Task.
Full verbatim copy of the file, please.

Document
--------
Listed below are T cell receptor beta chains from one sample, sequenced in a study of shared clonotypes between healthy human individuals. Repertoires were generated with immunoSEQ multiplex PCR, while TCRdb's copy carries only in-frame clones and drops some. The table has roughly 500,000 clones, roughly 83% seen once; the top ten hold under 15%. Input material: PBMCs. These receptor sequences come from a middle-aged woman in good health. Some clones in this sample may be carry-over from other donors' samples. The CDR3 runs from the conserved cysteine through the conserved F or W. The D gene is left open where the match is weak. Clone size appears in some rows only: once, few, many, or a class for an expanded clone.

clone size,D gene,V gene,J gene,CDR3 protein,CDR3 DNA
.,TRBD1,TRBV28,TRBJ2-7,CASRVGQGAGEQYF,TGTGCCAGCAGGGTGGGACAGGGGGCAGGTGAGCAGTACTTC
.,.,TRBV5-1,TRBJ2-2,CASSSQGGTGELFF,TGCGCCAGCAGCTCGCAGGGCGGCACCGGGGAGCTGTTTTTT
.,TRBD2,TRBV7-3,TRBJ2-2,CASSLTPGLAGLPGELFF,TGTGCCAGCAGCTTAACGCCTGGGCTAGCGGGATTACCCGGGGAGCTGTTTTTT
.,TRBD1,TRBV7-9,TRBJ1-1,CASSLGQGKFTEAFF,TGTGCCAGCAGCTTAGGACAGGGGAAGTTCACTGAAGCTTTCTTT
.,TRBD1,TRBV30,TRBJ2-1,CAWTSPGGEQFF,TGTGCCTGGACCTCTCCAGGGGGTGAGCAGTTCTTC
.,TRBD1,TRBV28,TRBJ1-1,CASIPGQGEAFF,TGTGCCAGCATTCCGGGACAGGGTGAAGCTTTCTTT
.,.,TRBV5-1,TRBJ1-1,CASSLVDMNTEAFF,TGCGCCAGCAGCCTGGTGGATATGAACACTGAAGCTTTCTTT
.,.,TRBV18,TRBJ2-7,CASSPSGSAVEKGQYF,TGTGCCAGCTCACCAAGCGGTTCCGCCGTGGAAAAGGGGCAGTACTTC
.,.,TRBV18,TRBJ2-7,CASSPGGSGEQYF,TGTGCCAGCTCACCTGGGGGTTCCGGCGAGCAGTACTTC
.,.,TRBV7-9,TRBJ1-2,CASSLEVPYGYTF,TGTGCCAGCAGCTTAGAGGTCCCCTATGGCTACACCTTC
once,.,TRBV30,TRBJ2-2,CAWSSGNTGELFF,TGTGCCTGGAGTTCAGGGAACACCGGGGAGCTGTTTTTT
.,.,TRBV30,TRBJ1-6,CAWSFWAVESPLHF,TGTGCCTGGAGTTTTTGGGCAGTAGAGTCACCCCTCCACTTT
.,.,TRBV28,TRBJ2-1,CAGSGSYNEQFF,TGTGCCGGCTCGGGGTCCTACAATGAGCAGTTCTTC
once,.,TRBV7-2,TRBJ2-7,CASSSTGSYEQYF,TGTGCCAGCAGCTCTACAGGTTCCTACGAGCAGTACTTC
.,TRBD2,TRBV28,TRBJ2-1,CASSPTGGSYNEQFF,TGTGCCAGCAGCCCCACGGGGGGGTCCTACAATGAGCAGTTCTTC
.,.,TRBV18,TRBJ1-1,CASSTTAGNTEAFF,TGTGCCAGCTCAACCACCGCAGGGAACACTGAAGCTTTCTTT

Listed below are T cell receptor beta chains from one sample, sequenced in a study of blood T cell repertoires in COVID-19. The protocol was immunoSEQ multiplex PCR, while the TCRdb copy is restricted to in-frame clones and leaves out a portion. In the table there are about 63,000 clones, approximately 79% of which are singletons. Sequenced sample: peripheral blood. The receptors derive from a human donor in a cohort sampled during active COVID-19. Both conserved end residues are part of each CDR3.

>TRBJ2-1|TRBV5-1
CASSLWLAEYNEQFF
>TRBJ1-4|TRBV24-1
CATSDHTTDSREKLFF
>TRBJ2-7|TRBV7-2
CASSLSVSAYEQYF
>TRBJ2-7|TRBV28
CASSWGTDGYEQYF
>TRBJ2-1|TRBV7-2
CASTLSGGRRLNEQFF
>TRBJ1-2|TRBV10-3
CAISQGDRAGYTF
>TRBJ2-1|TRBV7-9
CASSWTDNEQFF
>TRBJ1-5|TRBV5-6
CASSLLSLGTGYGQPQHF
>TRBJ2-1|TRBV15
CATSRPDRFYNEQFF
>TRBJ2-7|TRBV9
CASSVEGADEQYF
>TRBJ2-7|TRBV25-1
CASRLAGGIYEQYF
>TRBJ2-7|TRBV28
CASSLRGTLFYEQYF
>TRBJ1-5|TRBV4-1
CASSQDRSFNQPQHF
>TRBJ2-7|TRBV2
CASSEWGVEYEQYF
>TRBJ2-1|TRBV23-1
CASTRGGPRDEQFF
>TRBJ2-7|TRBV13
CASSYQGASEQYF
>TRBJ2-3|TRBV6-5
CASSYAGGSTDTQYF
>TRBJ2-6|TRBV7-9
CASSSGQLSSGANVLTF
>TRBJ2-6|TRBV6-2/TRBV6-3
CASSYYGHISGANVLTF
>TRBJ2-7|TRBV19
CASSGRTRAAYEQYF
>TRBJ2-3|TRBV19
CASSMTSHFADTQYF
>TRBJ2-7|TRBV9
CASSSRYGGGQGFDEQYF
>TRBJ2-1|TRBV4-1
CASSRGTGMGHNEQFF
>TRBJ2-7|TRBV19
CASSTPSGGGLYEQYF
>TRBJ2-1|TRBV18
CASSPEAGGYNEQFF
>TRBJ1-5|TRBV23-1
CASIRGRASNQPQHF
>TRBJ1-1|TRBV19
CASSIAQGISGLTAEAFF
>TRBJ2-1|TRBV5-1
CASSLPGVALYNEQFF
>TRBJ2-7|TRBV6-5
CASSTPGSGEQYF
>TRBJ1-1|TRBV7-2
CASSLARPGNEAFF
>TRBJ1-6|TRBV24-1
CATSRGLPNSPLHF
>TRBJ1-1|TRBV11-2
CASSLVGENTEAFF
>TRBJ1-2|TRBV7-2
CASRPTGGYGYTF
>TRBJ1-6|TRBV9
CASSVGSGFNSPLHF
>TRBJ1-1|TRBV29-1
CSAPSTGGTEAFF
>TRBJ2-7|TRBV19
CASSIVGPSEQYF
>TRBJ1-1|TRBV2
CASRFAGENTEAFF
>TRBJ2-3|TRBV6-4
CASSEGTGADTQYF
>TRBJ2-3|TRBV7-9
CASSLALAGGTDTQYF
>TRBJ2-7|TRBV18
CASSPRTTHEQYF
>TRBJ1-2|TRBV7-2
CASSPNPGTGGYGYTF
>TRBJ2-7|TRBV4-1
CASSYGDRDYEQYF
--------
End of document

Listed below are T cell receptor beta chains from one sample, sequenced in a study of shared clonotypes between healthy human individuals. Repertoires were generated with immunoSEQ multiplex PCR, while TCRdb's copy carries only in-frame clones and drops some. The table has roughly 500,000 clones, roughly 83% seen once; the top ten hold under 15%. Input material: PBMCs. These receptor sequences come from a middle-aged woman in good health. Some clones in this sample may be carry-over from other donors' samples. The CDR3 runs from the conserved cysteine through the conserved F or W. The D gene is left open where the match is weak. Clone size appears in some rows only: once, few, many, or a class for an expanded clone.

clone size,D gene,V gene,J gene,CDR3 protein,CDR3 DNA
.,TRBD1,TRBV28,TRBJ2-7,CASRVGQGAGEQYF,TGTGCCAGCAGGGTGGGACAGGGGGCAGGTGAGCAGTACTTC
.,.,TRBV5-1,TRBJ2-2,CASSSQGGTGELFF,TGCGCCAGCAGCTCGCAGGGCGGCACCGGGGAGCTGTTTTTT
.,TRBD2,TRBV7-3,TRBJ2-2,CASSLTPGLAGLPGELFF,TGTGCCAGCAGCTTAACGCCTGGGCTAGCGGGATTACCCGGGGAGCTGTTTTTT
.,TRBD1,TRBV7-9,TRBJ1-1,CASSLGQGKFTEAFF,TGTGCCAGCAGCTTAGGACAGGGGAAGTTCACTGAAGCTTTCTTT
.,TRBD1,TRBV30,TRBJ2-1,CAWTSPGGEQFF,TGTGCCTGGACCTCTCCAGGGGGTGAGCAGTTCTTC
.,TRBD1,TRBV28,TRBJ1-1,CASIPGQGEAFF,TGTGCCAGCATTCCGGGACAGGGTGAAGCTTTCTTT
.,.,TRBV5-1,TRBJ1-1,CASSLVDMNTEAFF,TGCGCCAGCAGCCTGGTGGATATGAACACTGAAGCTTTCTTT
.,.,TRBV18,TRBJ2-7,CASSPSGSAVEKGQYF,TGTGCCAGCTCACCAAGCGGTTCCGCCGTGGAAAAGGGGCAGTACTTC
.,.,TRBV18,TRBJ2-7,CASSPGGSGEQYF,TGTGCCAGCTCACCTGGGGGTTCCGGCGAGCAGTACTTC
.,.,TRBV7-9,TRBJ1-2,CASSLEVPYGYTF,TGTGCCAGCAGCTTAGAGGTCCCCTATGGCTACACCTTC
once,.,TRBV30,TRBJ2-2,CAWSSGNTGELFF,TGTGCCTGGAGTTCAGGGAACACCGGGGAGCTGTTTTTT
.,.,TRBV30,TRBJ1-6,CAWSFWAVESPLHF,TGTGCCTGGAGTTTTTGGGCAGTAGAGTCACCCCTCCACTTT
.,.,TRBV28,TRBJ2-1,CAGSGSYNEQFF,TGTGCCGGCTCGGGGTCCTACAATGAGCAGTTCTTC
once,.,TRBV7-2,TRBJ2-7,CASSSTGSYEQYF,TGTGCCAGCAGCTCTACAGGTTCCTACGAGCAGTACTTC
.,TRBD2,TRBV28,TRBJ2-1,CASSPTGGSYNEQFF,TGTGCCAGCAGCCCCACGGGGGGGTCCTACAATGAGCAGTTCTTC
.,.,TRBV18,TRBJ1-1,CASSTTAGNTEAFF,TGTGCCAGCTCAACCACCGCAGGGAACACTGAAGCTTTCTTT

Listed below are T cell receptor beta chains from one sample, sequenced in a study of blood T cell repertoires in COVID-19. The protocol was immunoSEQ multiplex PCR, while the TCRdb copy is restricted to in-frame clones and leaves out a portion. In the table there are about 63,000 clones, approximately 79% of which are singletons. Sequenced sample: peripheral blood. The receptors derive from a human donor in a cohort sampled during active COVID-19. Both conserved end residues are part of each CDR3.

>TRBJ2-1|TRBV5-1
CASSLWLAEYNEQFF
>TRBJ1-4|TRBV24-1
CATSDHTTDSREKLFF
>TRBJ2-7|TRBV7-2
CASSLSVSAYEQYF
>TRBJ2-7|TRBV28
CASSWGTDGYEQYF
>TRBJ2-1|TRBV7-2
CASTLSGGRRLNEQFF
>TRBJ1-2|TRBV10-3
CAISQGDRAGYTF
>TRBJ2-1|TRBV7-9
CASSWTDNEQFF
>TRBJ1-5|TRBV5-6
CASSLLSLGTGYGQPQHF
>TRBJ2-1|TRBV15
CATSRPDRFYNEQFF
>TRBJ2-7|TRBV9
CASSVEGADEQYF
>TRBJ2-7|TRBV25-1
CASRLAGGIYEQYF
>TRBJ2-7|TRBV28
CASSLRGTLFYEQYF
>TRBJ1-5|TRBV4-1
CASSQDRSFNQPQHF
>TRBJ2-7|TRBV2
CASSEWGVEYEQYF
>TRBJ2-1|TRBV23-1
CASTRGGPRDEQFF
>TRBJ2-7|TRBV13
CASSYQGASEQYF
>TRBJ2-3|TRBV6-5
CASSYAGGSTDTQYF
>TRBJ2-6|TRBV7-9
CASSSGQLSSGANVLTF
>TRBJ2-6|TRBV6-2/TRBV6-3
CASSYYGHISGANVLTF
>TRBJ2-7|TRBV19
CASSGRTRAAYEQYF
>TRBJ2-3|TRBV19
CASSMTSHFADTQYF
>TRBJ2-7|TRBV9
CASSSRYGGGQGFDEQYF
>TRBJ2-1|TRBV4-1
CASSRGTGMGHNEQFF
>TRBJ2-7|TRBV19
CASSTPSGGGLYEQYF
>TRBJ2-1|TRBV18
CASSPEAGGYNEQFF
>TRBJ1-5|TRBV23-1
CASIRGRASNQPQHF
>TRBJ1-1|TRBV19
CASSIAQGISGLTAEAFF
>TRBJ2-1|TRBV5-1
CASSLPGVALYNEQFF
>TRBJ2-7|TRBV6-5
CASSTPGSGEQYF
>TRBJ1-1|TRBV7-2
CASSLARPGNEAFF
>TRBJ1-6|TRBV24-1
CATSRGLPNSPLHF
>TRBJ1-1|TRBV11-2
CASSLVGENTEAFF
>TRBJ1-2|TRBV7-2
CASRPTGGYGYTF
>TRBJ1-6|TRBV9
CASSVGSGFNSPLHF
>TRBJ1-1|TRBV29-1
CSAPSTGGTEAFF
>TRBJ2-7|TRBV19
CASSIVGPSEQYF
>TRBJ1-1|TRBV2
CASRFAGENTEAFF
>TRBJ2-3|TRBV6-4
CASSEGTGADTQYF
>TRBJ2-3|TRBV7-9
CASSLALAGGTDTQYF
>TRBJ2-7|TRBV18
CASSPRTTHEQYF
>TRBJ1-2|TRBV7-2
CASSPNPGTGGYGYTF
>TRBJ2-7|TRBV4-1
CASSYGDRDYEQYF